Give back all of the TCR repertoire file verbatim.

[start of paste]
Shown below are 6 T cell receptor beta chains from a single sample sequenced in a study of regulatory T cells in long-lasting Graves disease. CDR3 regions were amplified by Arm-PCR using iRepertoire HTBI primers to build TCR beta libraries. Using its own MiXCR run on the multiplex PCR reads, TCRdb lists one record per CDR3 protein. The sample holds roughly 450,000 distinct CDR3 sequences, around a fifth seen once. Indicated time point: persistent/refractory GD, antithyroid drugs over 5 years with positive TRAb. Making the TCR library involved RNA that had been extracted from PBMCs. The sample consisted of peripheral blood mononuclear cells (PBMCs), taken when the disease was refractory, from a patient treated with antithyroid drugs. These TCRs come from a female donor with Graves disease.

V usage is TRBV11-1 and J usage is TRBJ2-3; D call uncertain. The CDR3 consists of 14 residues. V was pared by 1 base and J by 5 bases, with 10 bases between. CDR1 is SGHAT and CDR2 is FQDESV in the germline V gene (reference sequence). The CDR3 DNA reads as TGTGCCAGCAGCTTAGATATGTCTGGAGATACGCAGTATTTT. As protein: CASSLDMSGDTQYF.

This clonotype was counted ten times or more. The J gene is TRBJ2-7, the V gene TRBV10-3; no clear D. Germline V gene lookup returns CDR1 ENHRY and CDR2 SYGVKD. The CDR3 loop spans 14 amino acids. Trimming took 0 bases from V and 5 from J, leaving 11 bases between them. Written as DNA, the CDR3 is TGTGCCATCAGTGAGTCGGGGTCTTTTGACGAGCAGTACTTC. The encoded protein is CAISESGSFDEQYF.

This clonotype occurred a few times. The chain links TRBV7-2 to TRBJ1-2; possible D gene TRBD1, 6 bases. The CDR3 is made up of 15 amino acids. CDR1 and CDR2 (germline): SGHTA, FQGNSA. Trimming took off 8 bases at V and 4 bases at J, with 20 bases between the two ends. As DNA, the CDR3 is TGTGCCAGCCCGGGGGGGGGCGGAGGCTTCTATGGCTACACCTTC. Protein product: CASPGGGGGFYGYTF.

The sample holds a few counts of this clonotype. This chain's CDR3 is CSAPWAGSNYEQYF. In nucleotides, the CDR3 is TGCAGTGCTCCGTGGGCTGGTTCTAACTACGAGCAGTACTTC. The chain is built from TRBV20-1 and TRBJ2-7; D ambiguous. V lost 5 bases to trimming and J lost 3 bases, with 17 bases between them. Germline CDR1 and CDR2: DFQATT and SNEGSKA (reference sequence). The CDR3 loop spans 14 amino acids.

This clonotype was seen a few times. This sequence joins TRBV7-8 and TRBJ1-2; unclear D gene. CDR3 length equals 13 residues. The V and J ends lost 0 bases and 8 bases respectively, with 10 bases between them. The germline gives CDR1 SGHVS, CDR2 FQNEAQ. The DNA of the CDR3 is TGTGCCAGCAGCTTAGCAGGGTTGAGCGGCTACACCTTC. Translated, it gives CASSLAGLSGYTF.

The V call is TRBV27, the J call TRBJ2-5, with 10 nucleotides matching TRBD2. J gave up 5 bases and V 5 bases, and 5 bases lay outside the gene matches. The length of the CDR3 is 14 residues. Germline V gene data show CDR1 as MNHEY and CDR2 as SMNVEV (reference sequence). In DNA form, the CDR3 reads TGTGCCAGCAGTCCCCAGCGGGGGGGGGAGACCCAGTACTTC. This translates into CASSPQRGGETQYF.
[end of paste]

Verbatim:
Shown below are 6 T cell receptor beta chains from a single sample sequenced in a study of regulatory T cells in long-lasting Graves disease. CDR3 regions were amplified by Arm-PCR using iRepertoire HTBI primers to build TCR beta libraries. Using its own MiXCR run on the multiplex PCR reads, TCRdb lists one record per CDR3 protein. The sample holds roughly 450,000 distinct CDR3 sequences, around a fifth seen once. Indicated time point: persistent/refractory GD, antithyroid drugs over 5 years with positive TRAb. Making the TCR library involved RNA that had been extracted from PBMCs. The sample consisted of peripheral blood mononuclear cells (PBMCs), taken when the disease was refractory, from a patient treated with antithyroid drugs. These TCRs come from a female donor with Graves disease.

V usage is TRBV11-1 and J usage is TRBJ2-3; D call uncertain. The CDR3 consists of 14 residues. V was pared by 1 base and J by 5 bases, with 10 bases between. CDR1 is SGHAT and CDR2 is FQDESV in the germline V gene (reference sequence). The CDR3 DNA reads as TGTGCCAGCAGCTTAGATATGTCTGGAGATACGCAGTATTTT. As protein: CASSLDMSGDTQYF.

This clonotype was counted ten times or more. The J gene is TRBJ2-7, the V gene TRBV10-3; no clear D. Germline V gene lookup returns CDR1 ENHRY and CDR2 SYGVKD. The CDR3 loop spans 14 amino acids. Trimming took 0 bases from V and 5 from J, leaving 11 bases between them. Written as DNA, the CDR3 is TGTGCCATCAGTGAGTCGGGGTCTTTTGACGAGCAGTACTTC. The encoded protein is CAISESGSFDEQYF.

This clonotype occurred a few times. The chain links TRBV7-2 to TRBJ1-2; possible D gene TRBD1, 6 bases. The CDR3 is made up of 15 amino acids. CDR1 and CDR2 (germline): SGHTA, FQGNSA. Trimming took off 8 bases at V and 4 bases at J, with 20 bases between the two ends. As DNA, the CDR3 is TGTGCCAGCCCGGGGGGGGGCGGAGGCTTCTATGGCTACACCTTC. Protein product: CASPGGGGGFYGYTF.

The sample holds a few counts of this clonotype. This chain's CDR3 is CSAPWAGSNYEQYF. In nucleotides, the CDR3 is TGCAGTGCTCCGTGGGCTGGTTCTAACTACGAGCAGTACTTC. The chain is built from TRBV20-1 and TRBJ2-7; D ambiguous. V lost 5 bases to trimming and J lost 3 bases, with 17 bases between them. Germline CDR1 and CDR2: DFQATT and SNEGSKA (reference sequence). The CDR3 loop spans 14 amino acids.

This clonotype was seen a few times. This sequence joins TRBV7-8 and TRBJ1-2; unclear D gene. CDR3 length equals 13 residues. The V and J ends lost 0 bases and 8 bases respectively, with 10 bases between them. The germline gives CDR1 SGHVS, CDR2 FQNEAQ. The DNA of the CDR3 is TGTGCCAGCAGCTTAGCAGGGTTGAGCGGCTACACCTTC. Translated, it gives CASSLAGLSGYTF.

The V call is TRBV27, the J call TRBJ2-5, with 10 nucleotides matching TRBD2. J gave up 5 bases and V 5 bases, and 5 bases lay outside the gene matches. The length of the CDR3 is 14 residues. Germline V gene data show CDR1 as MNHEY and CDR2 as SMNVEV (reference sequence). In DNA form, the CDR3 reads TGTGCCAGCAGTCCCCAGCGGGGGGGGGAGACCCAGTACTTC. This translates into CASSPQRGGETQYF.